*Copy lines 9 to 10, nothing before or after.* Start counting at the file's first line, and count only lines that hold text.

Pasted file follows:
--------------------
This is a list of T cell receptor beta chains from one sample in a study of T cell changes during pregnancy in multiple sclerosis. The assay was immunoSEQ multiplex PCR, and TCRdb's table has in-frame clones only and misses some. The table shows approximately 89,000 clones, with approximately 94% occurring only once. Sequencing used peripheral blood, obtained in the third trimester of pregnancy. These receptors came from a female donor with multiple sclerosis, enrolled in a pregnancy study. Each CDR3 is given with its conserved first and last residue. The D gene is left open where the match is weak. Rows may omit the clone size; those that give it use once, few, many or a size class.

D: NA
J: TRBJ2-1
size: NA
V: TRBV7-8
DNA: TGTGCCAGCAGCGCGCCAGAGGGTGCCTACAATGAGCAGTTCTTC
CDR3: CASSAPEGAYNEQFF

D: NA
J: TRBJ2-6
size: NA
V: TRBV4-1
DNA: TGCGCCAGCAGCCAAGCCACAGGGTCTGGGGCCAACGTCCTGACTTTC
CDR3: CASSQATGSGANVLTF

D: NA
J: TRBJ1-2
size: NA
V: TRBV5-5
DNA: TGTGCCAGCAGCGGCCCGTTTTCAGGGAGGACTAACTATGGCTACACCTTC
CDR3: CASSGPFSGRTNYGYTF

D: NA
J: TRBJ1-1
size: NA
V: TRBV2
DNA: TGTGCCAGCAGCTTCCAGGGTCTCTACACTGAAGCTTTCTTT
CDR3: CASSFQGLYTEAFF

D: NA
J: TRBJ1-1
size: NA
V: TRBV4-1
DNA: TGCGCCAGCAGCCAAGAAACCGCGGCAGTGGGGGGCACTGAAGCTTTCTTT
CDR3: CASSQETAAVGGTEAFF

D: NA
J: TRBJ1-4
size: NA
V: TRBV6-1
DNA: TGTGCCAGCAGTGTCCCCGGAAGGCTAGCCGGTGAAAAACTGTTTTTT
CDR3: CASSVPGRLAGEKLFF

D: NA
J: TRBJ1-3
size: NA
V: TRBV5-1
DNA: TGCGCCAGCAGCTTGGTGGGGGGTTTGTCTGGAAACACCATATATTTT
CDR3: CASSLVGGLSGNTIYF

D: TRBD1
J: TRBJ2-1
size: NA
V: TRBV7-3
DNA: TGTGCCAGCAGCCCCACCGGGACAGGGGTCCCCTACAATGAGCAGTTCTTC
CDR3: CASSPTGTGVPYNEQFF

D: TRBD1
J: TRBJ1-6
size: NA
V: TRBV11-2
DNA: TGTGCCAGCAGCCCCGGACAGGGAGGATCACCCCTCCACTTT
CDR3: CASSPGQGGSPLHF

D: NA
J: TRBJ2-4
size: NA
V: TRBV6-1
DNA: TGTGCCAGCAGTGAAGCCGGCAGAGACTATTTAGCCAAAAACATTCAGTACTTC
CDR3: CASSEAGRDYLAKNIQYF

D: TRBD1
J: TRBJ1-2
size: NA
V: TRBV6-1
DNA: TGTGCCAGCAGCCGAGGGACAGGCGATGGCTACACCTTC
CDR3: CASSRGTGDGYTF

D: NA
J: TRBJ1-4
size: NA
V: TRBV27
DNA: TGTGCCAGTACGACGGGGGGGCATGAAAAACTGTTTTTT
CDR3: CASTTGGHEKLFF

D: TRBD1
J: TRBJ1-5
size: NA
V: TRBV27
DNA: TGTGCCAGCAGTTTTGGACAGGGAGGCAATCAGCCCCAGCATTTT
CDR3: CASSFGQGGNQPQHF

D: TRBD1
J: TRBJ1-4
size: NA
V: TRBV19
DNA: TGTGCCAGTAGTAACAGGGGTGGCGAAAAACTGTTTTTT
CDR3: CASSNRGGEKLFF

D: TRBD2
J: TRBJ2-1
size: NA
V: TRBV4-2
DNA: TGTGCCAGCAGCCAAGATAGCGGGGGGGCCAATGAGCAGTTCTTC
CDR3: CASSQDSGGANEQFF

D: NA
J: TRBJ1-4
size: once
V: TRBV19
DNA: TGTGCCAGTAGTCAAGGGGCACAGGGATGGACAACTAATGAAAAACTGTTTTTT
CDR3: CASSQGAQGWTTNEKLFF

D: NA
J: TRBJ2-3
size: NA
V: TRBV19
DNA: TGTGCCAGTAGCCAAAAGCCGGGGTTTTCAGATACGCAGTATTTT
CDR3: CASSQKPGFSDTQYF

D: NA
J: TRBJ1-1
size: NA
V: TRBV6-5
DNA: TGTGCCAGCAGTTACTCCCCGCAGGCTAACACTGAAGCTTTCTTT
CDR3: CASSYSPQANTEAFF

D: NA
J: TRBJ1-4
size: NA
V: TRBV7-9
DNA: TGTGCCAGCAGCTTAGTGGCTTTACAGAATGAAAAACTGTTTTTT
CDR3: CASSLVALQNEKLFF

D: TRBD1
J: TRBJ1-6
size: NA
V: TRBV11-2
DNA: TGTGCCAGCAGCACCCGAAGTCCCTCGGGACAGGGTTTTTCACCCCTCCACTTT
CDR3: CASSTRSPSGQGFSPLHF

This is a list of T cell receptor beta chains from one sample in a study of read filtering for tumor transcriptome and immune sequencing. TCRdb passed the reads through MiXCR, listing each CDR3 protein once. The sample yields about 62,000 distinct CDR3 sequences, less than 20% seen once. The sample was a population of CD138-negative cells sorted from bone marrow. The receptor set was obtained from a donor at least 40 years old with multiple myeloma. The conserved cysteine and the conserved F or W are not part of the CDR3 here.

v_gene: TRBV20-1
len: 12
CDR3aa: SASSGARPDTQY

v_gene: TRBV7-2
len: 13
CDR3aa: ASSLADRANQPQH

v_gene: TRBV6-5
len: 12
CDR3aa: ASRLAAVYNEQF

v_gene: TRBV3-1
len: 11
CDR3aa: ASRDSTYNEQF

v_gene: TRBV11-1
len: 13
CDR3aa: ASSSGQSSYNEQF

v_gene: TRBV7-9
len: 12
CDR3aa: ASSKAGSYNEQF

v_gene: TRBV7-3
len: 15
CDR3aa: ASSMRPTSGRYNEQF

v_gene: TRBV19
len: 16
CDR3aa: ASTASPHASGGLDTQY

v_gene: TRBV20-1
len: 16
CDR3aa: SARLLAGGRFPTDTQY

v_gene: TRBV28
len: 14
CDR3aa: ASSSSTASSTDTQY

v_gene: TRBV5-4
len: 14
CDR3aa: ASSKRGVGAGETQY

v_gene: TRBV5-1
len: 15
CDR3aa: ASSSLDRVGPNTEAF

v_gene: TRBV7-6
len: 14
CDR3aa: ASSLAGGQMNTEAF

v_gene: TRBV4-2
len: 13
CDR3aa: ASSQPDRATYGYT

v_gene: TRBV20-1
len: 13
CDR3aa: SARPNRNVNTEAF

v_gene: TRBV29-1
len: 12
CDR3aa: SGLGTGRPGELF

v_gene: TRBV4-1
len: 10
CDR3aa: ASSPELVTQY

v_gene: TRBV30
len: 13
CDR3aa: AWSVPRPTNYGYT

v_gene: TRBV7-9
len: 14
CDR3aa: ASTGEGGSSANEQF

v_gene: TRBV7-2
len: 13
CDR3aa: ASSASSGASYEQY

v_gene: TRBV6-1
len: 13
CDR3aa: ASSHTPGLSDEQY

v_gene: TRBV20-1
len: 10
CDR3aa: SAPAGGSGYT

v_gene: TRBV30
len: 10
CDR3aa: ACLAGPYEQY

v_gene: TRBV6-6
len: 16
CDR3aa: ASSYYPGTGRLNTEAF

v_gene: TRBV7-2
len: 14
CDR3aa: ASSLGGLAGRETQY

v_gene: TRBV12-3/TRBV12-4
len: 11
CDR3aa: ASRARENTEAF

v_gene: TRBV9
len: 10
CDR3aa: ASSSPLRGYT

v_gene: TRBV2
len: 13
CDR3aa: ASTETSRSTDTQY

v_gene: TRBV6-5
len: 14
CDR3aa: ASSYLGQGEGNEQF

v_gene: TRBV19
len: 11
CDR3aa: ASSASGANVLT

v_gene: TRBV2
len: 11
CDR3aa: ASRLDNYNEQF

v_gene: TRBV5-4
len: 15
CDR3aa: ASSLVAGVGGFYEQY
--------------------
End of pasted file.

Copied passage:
J: TRBJ2-6
size: NA